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Jo Anderton

The Veiled Worlds, book 2

Angry Robot (2012)

ISBN: 978-0-85766-156-2

Reviewed by Lorraine Cormack

Lorraine Cormack is a judge for the Aurealis Awards. This review is the personal opinion of the writer, and does not necessarily reflect the opinion of any judging panel, the judging coordinator or the Aurealis Awards management team.

Suited is the second in a trilogy, the sequel to last year’s Debris. It continues a strong story and good character development, as well as significantly expanding our understanding of the world in which it is set. It’s a strong novel; like its predecessor, it is something of a cross-genre novel, although Suited skews more towards science fiction than the first novel did. Unsurprisingly, it has most to offer people who have read the first novel, but many readers new to the series will also enjoy Suited.

In Debris, Tanyana fell from her privileged position as a talented and strong pion builder. Well respected and financially well rewarded, she had a comfortable life with access to the higher echelons of society in Movoc. When a dreadful accident robs her of all this, she discovers undercurrents to her society she had previously been unaware of. Specifically, she discovers that not everyone can see pions, the elements of matter that everyone manipulates without a second thought every day. Except not everyone can; some people can’t see pions and thus can’t use them; they can see only the waste they leave behind. And although these people are vital – if debris collectors don’t do their job, the unseen debris builds up and causes all kinds of malfunctions – they are nevertheless despised. Scorned by society, paid barely enough to live on, treated as little more than slave labour.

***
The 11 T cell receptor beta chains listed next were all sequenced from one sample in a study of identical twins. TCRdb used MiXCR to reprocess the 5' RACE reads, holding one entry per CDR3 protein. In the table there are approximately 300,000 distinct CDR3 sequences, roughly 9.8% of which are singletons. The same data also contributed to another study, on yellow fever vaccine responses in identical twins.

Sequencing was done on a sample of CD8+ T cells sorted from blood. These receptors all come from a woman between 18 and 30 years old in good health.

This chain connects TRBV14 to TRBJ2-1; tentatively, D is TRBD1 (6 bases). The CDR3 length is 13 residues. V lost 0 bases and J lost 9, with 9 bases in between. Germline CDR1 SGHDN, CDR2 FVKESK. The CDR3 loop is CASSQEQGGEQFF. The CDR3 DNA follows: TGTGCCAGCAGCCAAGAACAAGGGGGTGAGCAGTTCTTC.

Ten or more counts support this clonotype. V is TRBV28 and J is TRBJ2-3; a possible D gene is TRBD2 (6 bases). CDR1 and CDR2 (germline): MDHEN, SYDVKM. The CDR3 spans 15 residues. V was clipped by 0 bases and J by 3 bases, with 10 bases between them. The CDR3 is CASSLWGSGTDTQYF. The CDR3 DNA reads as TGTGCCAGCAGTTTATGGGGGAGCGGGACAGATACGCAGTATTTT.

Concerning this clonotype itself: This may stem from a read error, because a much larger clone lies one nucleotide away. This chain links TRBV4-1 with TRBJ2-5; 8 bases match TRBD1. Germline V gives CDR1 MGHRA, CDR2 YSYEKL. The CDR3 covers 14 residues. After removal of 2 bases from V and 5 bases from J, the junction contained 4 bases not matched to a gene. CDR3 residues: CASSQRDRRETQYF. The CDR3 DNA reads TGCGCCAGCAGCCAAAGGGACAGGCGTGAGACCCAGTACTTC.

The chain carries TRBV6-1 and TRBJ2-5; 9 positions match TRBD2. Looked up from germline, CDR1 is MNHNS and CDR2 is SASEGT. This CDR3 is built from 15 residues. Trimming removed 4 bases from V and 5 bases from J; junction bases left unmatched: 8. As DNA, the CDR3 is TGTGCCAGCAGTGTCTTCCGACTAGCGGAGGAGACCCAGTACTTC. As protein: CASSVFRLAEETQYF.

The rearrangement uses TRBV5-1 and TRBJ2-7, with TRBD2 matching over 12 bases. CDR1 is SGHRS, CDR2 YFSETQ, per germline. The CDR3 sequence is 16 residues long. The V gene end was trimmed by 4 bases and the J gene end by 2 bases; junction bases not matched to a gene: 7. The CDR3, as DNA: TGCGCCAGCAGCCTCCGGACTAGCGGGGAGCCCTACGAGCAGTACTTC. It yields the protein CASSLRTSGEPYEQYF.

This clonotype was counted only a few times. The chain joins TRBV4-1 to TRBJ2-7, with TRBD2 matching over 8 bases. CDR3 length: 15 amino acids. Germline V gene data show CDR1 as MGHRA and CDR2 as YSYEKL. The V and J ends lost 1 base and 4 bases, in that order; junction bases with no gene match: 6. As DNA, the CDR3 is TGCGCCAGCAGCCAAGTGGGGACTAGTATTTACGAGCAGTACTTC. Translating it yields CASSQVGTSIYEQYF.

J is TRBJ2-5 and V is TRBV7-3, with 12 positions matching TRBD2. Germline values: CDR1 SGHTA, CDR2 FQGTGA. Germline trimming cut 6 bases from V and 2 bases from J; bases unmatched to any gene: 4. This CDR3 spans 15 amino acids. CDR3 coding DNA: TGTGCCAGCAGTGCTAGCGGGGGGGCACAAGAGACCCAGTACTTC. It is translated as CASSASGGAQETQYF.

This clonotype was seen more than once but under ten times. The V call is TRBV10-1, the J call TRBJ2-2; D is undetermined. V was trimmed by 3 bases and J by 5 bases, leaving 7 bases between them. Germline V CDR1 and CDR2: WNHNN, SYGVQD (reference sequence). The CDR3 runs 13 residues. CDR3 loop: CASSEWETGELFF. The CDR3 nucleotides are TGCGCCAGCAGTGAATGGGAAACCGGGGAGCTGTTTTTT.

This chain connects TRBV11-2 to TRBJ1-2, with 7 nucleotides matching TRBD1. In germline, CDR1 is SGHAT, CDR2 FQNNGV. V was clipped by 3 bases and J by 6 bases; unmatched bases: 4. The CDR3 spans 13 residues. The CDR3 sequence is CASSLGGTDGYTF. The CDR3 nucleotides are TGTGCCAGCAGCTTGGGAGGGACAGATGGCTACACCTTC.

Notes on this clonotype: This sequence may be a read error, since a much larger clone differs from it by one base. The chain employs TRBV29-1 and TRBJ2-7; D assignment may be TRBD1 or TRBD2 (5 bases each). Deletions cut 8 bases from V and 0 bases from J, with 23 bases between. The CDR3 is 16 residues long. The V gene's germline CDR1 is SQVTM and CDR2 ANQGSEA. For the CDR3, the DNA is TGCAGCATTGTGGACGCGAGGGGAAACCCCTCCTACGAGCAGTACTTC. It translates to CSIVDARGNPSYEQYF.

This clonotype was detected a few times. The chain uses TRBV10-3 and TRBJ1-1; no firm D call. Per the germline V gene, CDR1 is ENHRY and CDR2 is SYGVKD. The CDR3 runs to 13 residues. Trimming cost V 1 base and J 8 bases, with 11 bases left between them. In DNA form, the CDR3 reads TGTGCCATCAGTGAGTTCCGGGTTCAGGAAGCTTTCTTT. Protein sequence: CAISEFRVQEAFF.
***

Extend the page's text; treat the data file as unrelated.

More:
And now Tanyana is one of them.

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Jo Anderton

Veiled Worlds, book 1

Angry Robot (2011) 

ISBN: 978-0-85766-154-8

Reviewed by Lorraine Cormack

Debris is the debut novel from Australian writer Jo Anderton, and it is remarkably good. Although it is not without flaws, it may be that most of those are due to it being the first in a trilogy; they may be resolved when we have the rest of the series in front of us. In the meantime, this is an exciting, engrossing novel.

Debris is set in a far future world, one in which people called pionners manipulate the particles that hold all matter together to create; pions are used to build, to decorate, to run almost all forms of technology. Although only a very talented few can manipulate pions with great skill, most people can see them and use them to some degree.  The very few people unable to see pions at all are outcasts; viewed as not only disabled but somehow distasteful. They are relegated to a life one step above the gutter, collecting the dangerous waste products created by manipulating pions. For some reason those who can see pions can’t see the waste; and those who can’t see pions can see the waste.

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